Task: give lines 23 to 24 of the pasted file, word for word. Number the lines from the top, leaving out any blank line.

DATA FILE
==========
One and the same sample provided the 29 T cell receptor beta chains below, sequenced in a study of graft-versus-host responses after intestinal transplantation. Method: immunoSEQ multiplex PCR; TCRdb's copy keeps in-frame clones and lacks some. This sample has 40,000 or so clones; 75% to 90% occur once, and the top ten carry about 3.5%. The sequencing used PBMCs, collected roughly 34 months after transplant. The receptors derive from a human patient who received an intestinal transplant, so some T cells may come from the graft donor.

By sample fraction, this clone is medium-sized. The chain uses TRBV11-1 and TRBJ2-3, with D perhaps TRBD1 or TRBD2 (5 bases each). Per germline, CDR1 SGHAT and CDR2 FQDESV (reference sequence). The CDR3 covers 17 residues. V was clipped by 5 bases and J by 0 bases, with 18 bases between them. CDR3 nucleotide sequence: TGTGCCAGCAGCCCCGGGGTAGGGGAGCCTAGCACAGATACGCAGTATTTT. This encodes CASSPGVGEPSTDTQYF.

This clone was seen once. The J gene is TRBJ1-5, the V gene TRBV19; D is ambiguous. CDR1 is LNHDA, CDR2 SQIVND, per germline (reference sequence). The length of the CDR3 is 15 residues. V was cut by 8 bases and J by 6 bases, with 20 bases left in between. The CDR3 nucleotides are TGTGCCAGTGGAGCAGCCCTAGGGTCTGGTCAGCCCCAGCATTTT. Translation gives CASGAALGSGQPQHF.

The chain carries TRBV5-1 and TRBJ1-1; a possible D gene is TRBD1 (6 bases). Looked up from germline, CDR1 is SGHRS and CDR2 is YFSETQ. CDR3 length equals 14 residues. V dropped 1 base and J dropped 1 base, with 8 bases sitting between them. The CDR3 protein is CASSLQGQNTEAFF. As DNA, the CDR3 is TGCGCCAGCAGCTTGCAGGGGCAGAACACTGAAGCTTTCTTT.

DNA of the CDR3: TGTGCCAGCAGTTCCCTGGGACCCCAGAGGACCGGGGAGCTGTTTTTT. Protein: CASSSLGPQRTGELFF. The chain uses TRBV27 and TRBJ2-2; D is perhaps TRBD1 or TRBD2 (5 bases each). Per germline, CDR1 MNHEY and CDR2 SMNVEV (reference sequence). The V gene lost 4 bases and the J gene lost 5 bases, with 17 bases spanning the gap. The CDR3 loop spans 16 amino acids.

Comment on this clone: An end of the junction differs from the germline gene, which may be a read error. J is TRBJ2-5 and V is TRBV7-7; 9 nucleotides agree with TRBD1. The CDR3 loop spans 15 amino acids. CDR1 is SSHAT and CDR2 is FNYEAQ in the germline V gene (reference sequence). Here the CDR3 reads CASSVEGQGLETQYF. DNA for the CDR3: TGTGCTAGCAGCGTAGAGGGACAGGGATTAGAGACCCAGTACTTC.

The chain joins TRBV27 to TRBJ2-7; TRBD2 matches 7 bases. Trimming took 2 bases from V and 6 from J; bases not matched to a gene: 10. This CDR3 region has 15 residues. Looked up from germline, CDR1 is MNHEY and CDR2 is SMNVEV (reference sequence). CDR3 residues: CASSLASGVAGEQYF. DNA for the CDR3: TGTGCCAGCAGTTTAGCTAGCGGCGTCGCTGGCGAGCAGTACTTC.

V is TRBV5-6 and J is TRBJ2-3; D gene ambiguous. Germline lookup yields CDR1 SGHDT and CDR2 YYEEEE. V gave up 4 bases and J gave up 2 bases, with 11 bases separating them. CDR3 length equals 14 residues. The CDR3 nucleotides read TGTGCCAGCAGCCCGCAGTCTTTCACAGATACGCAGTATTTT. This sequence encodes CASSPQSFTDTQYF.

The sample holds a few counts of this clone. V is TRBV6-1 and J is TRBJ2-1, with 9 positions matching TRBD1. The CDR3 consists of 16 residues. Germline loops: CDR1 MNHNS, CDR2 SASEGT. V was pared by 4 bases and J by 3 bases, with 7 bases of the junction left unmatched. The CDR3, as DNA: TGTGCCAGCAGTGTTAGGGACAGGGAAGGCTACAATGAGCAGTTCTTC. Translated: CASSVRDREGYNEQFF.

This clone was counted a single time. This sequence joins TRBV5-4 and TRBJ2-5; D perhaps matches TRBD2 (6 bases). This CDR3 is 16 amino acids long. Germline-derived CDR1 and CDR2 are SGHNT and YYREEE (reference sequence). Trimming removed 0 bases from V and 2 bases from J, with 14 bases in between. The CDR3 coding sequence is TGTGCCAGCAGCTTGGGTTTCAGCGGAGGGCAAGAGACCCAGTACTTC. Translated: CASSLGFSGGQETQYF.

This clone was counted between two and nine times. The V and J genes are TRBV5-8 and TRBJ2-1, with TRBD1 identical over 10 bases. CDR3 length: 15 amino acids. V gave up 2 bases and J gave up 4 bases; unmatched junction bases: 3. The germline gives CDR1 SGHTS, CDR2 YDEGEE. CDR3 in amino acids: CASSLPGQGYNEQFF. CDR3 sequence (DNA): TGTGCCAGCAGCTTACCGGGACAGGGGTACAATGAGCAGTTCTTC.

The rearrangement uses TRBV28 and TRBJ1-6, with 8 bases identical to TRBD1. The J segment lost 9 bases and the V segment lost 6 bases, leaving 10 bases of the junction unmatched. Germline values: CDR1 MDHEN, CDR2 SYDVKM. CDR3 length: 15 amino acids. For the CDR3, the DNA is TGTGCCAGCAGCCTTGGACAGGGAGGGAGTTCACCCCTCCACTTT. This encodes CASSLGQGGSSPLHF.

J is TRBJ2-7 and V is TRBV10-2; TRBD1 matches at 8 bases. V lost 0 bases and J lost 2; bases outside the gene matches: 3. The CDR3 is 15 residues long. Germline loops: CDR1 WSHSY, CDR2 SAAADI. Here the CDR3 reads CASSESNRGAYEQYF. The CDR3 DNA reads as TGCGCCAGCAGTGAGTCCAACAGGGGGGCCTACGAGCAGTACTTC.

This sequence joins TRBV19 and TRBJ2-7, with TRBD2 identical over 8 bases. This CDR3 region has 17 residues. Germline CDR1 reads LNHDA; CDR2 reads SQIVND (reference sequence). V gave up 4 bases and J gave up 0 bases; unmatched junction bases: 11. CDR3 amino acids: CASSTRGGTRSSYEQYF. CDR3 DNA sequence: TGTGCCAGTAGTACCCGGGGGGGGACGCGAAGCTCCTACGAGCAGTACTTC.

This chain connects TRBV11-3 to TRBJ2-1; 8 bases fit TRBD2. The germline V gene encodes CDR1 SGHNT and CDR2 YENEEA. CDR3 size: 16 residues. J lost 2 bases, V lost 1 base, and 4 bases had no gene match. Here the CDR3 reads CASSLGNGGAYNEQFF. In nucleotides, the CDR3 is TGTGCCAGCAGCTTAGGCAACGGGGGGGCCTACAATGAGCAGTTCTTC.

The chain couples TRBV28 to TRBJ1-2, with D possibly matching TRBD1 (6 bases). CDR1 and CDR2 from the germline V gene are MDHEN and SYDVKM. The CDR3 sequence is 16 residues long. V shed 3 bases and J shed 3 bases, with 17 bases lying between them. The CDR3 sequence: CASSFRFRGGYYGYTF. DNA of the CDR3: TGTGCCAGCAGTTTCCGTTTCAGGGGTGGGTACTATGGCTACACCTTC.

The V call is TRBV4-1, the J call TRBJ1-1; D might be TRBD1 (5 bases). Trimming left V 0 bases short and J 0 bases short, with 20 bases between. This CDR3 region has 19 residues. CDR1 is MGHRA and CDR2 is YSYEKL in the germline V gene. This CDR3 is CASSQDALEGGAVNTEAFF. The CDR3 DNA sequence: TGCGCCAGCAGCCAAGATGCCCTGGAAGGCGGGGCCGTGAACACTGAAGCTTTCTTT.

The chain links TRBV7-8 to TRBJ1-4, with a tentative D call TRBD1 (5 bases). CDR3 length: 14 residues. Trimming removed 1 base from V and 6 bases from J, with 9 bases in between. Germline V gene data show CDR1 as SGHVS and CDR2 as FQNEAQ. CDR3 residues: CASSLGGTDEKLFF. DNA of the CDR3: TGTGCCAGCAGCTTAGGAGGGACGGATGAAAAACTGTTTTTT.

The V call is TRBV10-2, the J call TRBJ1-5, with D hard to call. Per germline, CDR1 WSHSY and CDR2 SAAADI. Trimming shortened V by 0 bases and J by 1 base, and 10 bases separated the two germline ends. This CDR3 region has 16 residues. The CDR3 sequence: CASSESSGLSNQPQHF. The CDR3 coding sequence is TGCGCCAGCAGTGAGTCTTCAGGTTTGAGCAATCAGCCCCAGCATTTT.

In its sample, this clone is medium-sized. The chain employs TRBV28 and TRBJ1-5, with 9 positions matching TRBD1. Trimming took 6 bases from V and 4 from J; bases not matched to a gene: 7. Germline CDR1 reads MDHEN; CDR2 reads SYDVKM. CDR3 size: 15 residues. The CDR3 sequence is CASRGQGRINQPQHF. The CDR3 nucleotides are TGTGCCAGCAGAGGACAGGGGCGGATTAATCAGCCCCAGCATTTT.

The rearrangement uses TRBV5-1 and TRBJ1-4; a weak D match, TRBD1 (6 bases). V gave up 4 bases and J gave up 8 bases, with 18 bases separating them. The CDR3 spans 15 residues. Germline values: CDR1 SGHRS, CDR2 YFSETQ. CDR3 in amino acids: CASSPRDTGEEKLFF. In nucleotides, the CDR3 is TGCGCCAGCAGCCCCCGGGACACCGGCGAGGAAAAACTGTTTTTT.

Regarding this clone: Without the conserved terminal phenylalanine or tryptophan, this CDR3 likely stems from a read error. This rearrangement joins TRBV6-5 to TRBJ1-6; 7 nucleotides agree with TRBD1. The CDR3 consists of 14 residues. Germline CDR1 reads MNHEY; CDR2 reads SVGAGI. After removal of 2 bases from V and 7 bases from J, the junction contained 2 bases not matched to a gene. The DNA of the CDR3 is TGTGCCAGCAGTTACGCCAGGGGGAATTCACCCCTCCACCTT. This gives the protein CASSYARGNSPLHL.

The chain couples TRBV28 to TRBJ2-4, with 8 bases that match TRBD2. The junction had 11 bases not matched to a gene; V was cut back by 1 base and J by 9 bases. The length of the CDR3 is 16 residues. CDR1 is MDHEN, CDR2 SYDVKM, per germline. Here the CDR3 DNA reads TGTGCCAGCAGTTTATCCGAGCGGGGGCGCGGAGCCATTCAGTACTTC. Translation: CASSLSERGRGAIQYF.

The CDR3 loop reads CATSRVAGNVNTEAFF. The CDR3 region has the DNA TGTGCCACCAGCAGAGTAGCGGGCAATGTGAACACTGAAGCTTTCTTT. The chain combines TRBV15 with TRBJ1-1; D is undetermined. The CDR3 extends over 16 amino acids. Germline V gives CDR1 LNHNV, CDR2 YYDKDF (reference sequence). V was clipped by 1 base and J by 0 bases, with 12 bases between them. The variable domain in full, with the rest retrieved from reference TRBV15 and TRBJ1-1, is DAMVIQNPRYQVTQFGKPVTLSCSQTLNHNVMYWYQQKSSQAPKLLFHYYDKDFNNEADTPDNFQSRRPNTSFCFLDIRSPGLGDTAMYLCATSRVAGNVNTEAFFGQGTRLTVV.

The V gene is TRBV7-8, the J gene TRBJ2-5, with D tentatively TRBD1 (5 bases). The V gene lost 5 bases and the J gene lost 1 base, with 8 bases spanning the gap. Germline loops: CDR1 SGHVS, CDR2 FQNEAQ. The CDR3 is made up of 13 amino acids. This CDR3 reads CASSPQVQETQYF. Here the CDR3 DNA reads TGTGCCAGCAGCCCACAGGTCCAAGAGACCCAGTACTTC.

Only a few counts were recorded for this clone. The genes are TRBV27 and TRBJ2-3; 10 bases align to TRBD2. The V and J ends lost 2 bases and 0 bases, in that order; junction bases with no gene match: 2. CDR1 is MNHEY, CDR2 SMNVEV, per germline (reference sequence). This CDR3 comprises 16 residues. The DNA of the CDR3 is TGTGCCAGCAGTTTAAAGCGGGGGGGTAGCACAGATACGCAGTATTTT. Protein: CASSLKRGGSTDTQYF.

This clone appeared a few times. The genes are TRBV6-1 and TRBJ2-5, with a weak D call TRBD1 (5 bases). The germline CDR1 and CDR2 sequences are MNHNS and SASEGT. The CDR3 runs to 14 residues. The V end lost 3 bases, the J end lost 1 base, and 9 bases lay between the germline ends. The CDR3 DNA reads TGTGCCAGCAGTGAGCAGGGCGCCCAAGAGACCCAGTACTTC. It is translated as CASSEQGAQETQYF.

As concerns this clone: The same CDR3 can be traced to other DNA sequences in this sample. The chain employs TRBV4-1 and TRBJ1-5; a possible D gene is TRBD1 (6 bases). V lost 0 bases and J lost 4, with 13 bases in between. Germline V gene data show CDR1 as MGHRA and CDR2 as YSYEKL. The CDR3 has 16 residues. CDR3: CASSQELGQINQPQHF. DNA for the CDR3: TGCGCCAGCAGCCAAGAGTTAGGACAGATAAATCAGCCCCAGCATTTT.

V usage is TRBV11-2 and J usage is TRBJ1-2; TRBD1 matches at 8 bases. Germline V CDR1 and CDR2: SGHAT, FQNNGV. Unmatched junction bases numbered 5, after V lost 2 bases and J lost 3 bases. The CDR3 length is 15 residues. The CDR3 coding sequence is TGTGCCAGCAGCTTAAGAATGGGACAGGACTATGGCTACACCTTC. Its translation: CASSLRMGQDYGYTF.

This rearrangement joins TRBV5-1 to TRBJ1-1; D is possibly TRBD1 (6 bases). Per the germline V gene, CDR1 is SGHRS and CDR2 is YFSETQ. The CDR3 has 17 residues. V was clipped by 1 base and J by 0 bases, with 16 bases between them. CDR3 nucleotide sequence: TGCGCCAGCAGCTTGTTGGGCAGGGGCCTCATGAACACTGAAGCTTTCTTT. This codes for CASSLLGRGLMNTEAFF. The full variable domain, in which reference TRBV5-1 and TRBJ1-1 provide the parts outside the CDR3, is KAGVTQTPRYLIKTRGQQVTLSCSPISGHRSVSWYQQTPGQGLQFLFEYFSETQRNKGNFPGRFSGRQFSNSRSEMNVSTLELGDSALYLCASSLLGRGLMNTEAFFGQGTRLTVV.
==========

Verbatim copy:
The chain couples TRBV28 to TRBJ2-4, with 8 bases that match TRBD2. The junction had 11 bases not matched to a gene; V was cut back by 1 base and J by 9 bases. The length of the CDR3 is 16 residues. CDR1 is MDHEN, CDR2 SYDVKM, per germline. Here the CDR3 DNA reads TGTGCCAGCAGTTTATCCGAGCGGGGGCGCGGAGCCATTCAGTACTTC. Translation: CASSLSERGRGAIQYF.

The CDR3 loop reads CATSRVAGNVNTEAFF. The CDR3 region has the DNA TGTGCCACCAGCAGAGTAGCGGGCAATGTGAACACTGAAGCTTTCTTT. The chain combines TRBV15 with TRBJ1-1; D is undetermined. The CDR3 extends over 16 amino acids. Germline V gives CDR1 LNHNV, CDR2 YYDKDF (reference sequence). V was clipped by 1 base and J by 0 bases, with 12 bases between them. The variable domain in full, with the rest retrieved from reference TRBV15 and TRBJ1-1, is DAMVIQNPRYQVTQFGKPVTLSCSQTLNHNVMYWYQQKSSQAPKLLFHYYDKDFNNEADTPDNFQSRRPNTSFCFLDIRSPGLGDTAMYLCATSRVAGNVNTEAFFGQGTRLTVV.